Floods in the capital, Kinshasa, and some provinces have destroyed homes and farmland, as well as schools and other public infrastructure.
“The Secretary-General extends his condolences to the families of the victims, as well as to the Government and people”, Spokesperson Stéphane Dujarric said in a statement, also wishing a speedy recovery to those injured.
A city submerged
According to news media, the floods claimed more than 120 lives and left major roads in the city centre submerged, several homes collapsed and triggered landslides in hillside areas.
Entire neighbourhoods were inundated with muddy water, and ripped apart by sinkholes, including the highway that connects the capital to the country’s main port of Matadi, recounted news reports.
The Government announced a three-day period of national mourning.
Country in crisis
The UN humanitarian office has long pointed out that the DRC remains one of the most complex and protracted humanitarian crises in the world.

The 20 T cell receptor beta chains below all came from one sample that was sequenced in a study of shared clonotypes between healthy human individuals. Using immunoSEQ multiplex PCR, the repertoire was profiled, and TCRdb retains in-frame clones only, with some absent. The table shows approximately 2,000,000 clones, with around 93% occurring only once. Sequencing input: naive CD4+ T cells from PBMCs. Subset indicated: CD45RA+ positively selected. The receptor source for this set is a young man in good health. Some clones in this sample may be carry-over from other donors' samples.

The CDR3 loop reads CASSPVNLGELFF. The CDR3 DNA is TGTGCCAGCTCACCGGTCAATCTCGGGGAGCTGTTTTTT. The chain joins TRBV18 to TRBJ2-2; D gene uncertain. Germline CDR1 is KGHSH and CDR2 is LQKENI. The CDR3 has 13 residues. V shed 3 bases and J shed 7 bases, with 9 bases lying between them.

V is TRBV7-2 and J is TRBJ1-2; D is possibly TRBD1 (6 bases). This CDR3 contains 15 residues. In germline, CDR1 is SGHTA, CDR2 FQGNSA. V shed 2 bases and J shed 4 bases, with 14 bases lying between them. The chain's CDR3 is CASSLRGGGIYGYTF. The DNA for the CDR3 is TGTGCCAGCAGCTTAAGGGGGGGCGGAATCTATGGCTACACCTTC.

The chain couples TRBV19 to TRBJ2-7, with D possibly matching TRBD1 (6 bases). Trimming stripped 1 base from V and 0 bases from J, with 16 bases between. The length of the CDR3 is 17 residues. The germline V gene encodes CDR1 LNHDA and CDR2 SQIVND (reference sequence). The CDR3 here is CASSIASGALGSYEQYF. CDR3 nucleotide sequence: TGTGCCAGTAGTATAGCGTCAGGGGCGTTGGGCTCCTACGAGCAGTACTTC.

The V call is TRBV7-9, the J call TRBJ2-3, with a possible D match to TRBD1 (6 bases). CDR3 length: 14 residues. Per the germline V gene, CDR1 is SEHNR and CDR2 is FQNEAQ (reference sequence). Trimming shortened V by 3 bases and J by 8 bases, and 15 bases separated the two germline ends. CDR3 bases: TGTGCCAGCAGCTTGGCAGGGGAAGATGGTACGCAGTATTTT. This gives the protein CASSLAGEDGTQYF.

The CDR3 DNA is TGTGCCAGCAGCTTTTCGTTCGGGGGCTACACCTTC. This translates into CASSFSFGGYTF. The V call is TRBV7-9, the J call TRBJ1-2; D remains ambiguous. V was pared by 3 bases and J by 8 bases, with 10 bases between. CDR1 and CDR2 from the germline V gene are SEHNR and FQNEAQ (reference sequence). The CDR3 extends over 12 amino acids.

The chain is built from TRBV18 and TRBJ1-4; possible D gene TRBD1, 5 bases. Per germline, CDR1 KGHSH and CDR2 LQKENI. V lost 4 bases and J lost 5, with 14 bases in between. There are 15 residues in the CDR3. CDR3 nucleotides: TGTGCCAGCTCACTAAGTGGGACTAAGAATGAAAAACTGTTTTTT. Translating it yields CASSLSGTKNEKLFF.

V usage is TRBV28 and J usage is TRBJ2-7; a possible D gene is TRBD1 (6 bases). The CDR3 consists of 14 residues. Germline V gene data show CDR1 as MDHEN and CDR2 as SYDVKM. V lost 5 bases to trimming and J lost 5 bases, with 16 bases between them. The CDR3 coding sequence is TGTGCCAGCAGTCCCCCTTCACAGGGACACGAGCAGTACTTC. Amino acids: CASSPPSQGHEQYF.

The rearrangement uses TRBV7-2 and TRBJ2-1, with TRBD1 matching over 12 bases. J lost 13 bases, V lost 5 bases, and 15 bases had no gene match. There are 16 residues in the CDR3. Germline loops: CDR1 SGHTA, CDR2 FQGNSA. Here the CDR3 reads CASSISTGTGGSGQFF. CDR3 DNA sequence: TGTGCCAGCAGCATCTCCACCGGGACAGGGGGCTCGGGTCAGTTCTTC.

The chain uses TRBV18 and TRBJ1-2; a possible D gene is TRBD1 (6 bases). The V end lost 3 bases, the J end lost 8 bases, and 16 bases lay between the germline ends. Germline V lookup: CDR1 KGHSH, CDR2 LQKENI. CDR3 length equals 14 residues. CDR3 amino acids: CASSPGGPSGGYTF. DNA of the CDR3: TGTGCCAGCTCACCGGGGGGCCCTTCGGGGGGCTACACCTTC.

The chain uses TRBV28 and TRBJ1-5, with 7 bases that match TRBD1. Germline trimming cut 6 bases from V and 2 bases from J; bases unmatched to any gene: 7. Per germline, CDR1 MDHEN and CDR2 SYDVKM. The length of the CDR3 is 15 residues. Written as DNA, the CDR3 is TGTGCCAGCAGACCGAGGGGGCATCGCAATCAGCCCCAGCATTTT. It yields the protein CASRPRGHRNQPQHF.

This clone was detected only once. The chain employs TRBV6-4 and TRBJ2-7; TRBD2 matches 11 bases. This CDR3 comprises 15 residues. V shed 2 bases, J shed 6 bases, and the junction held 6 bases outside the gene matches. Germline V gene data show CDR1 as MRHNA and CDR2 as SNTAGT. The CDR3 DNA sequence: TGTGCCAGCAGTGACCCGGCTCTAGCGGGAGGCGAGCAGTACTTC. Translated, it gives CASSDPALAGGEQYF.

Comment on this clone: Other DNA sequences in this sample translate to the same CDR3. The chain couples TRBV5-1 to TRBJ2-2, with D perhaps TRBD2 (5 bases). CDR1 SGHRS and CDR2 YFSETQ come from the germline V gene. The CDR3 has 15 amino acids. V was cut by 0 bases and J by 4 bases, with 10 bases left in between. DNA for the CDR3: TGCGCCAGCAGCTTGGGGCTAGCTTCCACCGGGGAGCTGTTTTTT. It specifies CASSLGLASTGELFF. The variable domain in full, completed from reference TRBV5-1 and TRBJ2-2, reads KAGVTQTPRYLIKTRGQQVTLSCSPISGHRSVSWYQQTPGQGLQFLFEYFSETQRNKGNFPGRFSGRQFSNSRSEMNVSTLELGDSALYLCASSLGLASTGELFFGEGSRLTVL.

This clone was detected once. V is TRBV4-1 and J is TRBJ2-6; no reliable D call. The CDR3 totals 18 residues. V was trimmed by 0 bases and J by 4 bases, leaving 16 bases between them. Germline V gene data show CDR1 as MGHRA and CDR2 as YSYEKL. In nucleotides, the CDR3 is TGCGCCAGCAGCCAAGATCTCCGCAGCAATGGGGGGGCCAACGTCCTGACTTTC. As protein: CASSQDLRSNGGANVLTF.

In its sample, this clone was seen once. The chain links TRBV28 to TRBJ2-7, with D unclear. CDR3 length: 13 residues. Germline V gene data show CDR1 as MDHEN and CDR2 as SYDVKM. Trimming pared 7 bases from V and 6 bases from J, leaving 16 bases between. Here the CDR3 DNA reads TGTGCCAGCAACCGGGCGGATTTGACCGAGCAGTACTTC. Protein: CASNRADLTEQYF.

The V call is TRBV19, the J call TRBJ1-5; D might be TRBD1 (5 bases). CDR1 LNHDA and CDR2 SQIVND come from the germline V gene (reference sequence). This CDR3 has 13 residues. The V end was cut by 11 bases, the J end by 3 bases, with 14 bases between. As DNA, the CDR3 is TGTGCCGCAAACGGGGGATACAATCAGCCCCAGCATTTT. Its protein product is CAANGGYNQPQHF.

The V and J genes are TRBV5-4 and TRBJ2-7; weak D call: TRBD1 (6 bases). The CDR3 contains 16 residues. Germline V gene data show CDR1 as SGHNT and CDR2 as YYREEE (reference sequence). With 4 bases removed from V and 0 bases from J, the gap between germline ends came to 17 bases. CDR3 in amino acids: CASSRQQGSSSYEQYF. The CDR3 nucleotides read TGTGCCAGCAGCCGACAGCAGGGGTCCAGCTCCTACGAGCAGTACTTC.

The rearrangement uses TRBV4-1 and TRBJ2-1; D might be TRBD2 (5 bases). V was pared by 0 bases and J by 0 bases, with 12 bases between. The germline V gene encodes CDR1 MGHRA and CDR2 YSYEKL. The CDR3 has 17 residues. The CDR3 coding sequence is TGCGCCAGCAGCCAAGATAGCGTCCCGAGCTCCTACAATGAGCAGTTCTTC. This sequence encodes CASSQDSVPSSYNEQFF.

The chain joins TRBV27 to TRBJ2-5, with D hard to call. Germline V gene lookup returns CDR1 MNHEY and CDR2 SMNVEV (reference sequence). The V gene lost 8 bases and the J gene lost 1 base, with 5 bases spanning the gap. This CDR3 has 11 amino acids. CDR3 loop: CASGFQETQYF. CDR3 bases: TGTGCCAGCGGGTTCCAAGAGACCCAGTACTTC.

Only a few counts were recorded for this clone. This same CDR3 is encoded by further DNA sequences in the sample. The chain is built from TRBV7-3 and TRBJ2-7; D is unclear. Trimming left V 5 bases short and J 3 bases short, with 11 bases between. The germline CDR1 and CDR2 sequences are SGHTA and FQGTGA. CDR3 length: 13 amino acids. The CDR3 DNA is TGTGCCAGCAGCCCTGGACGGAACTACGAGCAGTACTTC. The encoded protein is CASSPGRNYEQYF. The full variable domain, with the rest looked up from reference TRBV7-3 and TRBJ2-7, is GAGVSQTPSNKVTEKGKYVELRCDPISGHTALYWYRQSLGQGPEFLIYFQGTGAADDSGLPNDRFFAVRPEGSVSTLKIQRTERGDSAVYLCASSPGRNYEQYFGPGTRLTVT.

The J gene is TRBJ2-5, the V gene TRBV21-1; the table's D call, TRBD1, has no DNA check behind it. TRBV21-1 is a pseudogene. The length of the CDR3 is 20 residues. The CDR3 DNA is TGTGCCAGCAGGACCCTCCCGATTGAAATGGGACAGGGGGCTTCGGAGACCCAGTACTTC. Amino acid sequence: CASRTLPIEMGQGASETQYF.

This year alone, an estimated 27 million people need humanitarian assistance and protection.
Located on the River Congo, Kinshasa has seen a huge population influx, and with 15 million inhabitants, is one of the most densely populated capitals in Africa.
Many dwellings there are shanty houses built on flood-prone slopes, and the city suffers from inadequate drainage and sewerage.
Standing in solidarity
DRC President Félix Tshisekedi blamed the catastrophe on climate change, noting that while polluting countries trigger harmful consequences, his State lacks the resources to protect itself.
Secretary-General António Guterres expressed the United Nations’ solidarity with the DR Congo as it supports the response.